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01 September 2007

Fear No Boundary?

Written by Published in Issue 5 - Fear No Boundaries Read 3420 times

They have cradled you in custom
They have primed you with their preaching
They have soaked you in convention through and through
They have put you in a showcase!'

When Robert Service wrote these words in the early years of the twentieth century, he tersely summed up that wild longing to break out, to leave the well-worn track, that tugs like the wind at the zipped-up tent flaps of human existence. Here in the twenty-first century world, in the West, we live so comfortably, eat so well, absorb ourselves in work and leisure, and yet, and yet and yet… Is this all there is?

The desire to cross oceans and push back the boundaries of the known world gripped countless explorers in preceding centuries, yet was still fresh in the nineteen hundreds. Apart from lofty mountains, notably Everest, the geographical world had been pretty thoroughly explored, and the potential for adventurism to turn into acquisitivism and imperialism was becoming only too apparent. It is hard to enlarge one’s own boundaries without encroaching on other peoples’, as the twentieth century went on to demonstrate in two world wars.

So we turned from physical boundaries to artistic ones. The removal of the constricting boundaries of form, perspective, metre, rhyme, rhythm etc. became the pursuit of artists of all kinds, experimenting with the delight of shocking art-lovers and helping us see everyday objects in new and fresh ways. Even common place grammatical forms and punctuation proved surprisingly easy to dispense with and still get a message across – better still, a dual message, adding the subliminal whisper, ‘Freedom!’, to the main story.

From Art, Music, Literature and, of course, Fashion, the wind of change moved to personal morals and social mores. Seeing boundary fences blown down is enormous fun and, of course, liberating, at least for a while.

The Swinging Sixties ushered in the ‘no-holds barred’ eventies, establishing sexual liberation and taking a fresh look at all
relationships. Marriage and conventional family, with their archaic expectations and religious associations, were inevitably hauled up for scrutiny and found wanting. Too restrictive, too boundaried, too dull!  

We felt we were on a roller-coaster of new thoughts and ideas. Even brakes were considered part of the old order. Onward! Faster! So with the acceleration of postmodern deconstructionism knocking down hedges and fences all round, the social landscape in the twenty-first century has seen dramatic change. On the one hand this has brought greater freedom, on the other it has produced confusion and lostness for many. Boundaries define identity and without them it is hard to know exactly who we are. This sense of uncertainty means that most people are busy constructing their own boundaries, but often without a clear sense of where they should be, or how our world should look.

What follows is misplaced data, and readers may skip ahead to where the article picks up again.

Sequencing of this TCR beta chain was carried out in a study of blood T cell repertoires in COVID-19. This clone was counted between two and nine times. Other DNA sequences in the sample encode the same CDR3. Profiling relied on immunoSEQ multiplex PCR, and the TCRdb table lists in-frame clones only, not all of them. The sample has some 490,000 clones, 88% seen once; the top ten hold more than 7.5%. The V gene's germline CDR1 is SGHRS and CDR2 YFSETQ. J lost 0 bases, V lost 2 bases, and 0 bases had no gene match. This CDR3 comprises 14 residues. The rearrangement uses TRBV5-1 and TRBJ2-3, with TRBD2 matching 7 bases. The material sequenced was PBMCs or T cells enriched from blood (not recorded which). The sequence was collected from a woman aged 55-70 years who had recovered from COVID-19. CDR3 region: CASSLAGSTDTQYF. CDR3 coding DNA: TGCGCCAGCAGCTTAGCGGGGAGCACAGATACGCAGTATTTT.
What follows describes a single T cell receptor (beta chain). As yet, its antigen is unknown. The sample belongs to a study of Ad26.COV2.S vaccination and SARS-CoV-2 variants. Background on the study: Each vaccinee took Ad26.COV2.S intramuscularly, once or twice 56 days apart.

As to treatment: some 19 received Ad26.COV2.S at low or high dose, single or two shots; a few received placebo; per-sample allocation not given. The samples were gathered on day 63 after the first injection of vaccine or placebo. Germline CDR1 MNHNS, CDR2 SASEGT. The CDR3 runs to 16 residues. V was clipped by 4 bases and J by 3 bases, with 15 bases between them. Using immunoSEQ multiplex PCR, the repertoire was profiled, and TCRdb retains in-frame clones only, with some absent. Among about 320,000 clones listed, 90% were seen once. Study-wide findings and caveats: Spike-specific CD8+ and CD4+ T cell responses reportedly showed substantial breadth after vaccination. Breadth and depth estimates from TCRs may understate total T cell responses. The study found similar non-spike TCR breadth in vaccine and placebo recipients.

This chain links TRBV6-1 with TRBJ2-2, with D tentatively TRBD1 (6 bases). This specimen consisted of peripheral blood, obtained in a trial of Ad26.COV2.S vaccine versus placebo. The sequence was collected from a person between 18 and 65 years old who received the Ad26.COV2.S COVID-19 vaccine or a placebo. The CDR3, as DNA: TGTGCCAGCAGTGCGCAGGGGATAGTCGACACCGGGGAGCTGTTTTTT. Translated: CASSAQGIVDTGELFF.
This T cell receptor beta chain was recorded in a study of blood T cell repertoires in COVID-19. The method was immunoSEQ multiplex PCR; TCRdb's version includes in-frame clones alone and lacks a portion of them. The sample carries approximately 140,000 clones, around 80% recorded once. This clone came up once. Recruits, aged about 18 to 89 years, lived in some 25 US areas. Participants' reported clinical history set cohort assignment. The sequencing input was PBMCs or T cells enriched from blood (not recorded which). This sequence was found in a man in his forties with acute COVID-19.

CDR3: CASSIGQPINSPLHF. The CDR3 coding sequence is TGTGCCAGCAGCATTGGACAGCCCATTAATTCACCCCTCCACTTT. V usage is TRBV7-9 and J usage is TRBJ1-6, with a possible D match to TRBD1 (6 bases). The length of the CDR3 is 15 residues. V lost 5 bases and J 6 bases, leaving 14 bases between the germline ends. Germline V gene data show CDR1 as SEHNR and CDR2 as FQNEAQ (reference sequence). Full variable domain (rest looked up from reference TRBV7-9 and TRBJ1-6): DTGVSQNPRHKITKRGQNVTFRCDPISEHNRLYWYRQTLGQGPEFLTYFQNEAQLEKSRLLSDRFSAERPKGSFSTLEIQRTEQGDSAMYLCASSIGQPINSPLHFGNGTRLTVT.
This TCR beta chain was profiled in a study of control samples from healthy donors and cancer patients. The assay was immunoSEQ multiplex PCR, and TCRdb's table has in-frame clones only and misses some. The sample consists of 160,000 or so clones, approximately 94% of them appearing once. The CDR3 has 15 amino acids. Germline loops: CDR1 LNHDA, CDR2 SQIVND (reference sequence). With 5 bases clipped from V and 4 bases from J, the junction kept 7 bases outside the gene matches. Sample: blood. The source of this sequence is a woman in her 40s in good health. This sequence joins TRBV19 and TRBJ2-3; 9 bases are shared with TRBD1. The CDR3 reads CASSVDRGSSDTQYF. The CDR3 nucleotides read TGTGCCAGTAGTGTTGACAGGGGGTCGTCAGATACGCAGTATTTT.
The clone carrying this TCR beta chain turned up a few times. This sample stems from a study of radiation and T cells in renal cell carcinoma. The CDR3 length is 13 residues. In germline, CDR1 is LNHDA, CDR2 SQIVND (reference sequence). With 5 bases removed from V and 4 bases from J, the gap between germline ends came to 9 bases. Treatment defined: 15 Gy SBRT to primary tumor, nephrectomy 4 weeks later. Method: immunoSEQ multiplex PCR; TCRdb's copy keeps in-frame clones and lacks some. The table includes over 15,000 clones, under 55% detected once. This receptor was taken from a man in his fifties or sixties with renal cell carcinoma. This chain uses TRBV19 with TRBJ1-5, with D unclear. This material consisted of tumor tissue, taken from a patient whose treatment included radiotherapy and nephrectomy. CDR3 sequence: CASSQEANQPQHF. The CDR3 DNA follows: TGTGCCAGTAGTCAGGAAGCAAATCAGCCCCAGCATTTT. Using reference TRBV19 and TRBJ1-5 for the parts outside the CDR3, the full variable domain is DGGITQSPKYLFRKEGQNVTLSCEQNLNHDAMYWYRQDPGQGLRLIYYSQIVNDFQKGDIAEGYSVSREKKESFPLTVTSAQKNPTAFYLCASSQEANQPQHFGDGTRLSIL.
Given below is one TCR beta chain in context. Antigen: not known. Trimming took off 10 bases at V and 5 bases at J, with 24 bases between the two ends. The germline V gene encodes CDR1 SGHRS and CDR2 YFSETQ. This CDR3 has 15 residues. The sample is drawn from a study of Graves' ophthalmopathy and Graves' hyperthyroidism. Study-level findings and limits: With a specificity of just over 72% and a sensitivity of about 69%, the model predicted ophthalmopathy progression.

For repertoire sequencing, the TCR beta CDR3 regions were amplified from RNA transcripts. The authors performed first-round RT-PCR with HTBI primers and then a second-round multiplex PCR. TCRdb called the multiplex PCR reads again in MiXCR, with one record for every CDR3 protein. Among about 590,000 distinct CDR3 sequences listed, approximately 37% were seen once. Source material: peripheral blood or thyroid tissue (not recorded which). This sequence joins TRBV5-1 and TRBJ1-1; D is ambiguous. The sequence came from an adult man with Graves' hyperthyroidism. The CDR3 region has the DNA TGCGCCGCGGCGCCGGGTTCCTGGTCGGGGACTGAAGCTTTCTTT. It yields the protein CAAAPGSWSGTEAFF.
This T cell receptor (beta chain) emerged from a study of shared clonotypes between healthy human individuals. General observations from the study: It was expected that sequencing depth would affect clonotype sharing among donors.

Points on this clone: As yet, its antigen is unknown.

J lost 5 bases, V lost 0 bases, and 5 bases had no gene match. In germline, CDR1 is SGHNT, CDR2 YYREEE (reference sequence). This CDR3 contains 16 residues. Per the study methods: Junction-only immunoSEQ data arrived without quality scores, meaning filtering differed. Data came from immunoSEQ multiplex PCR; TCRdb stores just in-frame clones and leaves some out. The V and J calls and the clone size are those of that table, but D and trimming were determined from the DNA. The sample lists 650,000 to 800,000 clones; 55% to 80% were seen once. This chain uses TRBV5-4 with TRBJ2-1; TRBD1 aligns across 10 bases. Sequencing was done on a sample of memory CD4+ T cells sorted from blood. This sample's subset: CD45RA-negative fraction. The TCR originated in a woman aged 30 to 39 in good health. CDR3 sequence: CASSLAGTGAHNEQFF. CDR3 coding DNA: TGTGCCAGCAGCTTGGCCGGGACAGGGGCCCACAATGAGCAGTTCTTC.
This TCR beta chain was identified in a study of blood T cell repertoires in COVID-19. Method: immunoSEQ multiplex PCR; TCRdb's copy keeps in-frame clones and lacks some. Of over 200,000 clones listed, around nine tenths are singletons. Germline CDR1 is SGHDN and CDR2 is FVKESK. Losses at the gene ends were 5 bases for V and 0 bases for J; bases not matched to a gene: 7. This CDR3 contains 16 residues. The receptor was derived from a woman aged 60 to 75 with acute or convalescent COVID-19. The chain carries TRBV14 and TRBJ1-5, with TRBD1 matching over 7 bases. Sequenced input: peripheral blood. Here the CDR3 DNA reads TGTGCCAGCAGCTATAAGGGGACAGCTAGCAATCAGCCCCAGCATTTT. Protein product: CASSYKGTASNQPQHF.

If you have ever watched a speeded-up video clip of people hurrying along crowded streets in rush-hour, you will have seen the amazing way we instinctively move, to seek to avoid touching each other, to respect each other’s physical space. Similarly, it is important that we respect the boundaries that guard the inner space of others, their thoughts, their heartaches, their dignity, allowing them to be who they are. But where do we draw the line?

Most of us confine our social relationships, wherever we can, to people who respect our boundaries, who will not overstep them (or not without apology). We feel more comfortable this way. But there will always be the lost souls, or the adventurers who gatecrash your world – the Marco Polos of the relational scene.

We have all encountered them or perhaps been them!  How we react to them depends on how fiercely we feel the need to protect our boundaries – or how fragile the ego that reigns within us. But in rejecting them, we may be rejecting something or someone who could bring great enrichment to our life. In the first century AD, the early Christians were taught to practise hospitality freely, since some, in entertaining strangers, found they had entertained angels without knowing it. ‘Stay open to others’ was the message in a world rapidly closing in on itself. Boundaries in our personal lives can be hugely beneficial, defining who we are and the extent of our primary responsibilities. But they should never become barriers, garrisoning our hearts and lives and homes from the world outside.

The boundaries of our lives need to be extended more often than defended. We have abandoned many social and artistic boundaries. How sad if we build them round our hearts instead. But what can we say of the realm of the spirit? Here, surely, are no boundaries? Certainly, many people never discover the boundary lines here because they are like Sleeping Beauty – dead to the life of the spirit. But once awakened, the spirit quickly discovers the enormity of its realm. In our exploration we can find the shining boundaries that contain it: Faith, Hope and Love. These are the boundary posts. All Beauty, Truth and Goodness lie within them. Why would anyone want to venture into the darkness beyond?

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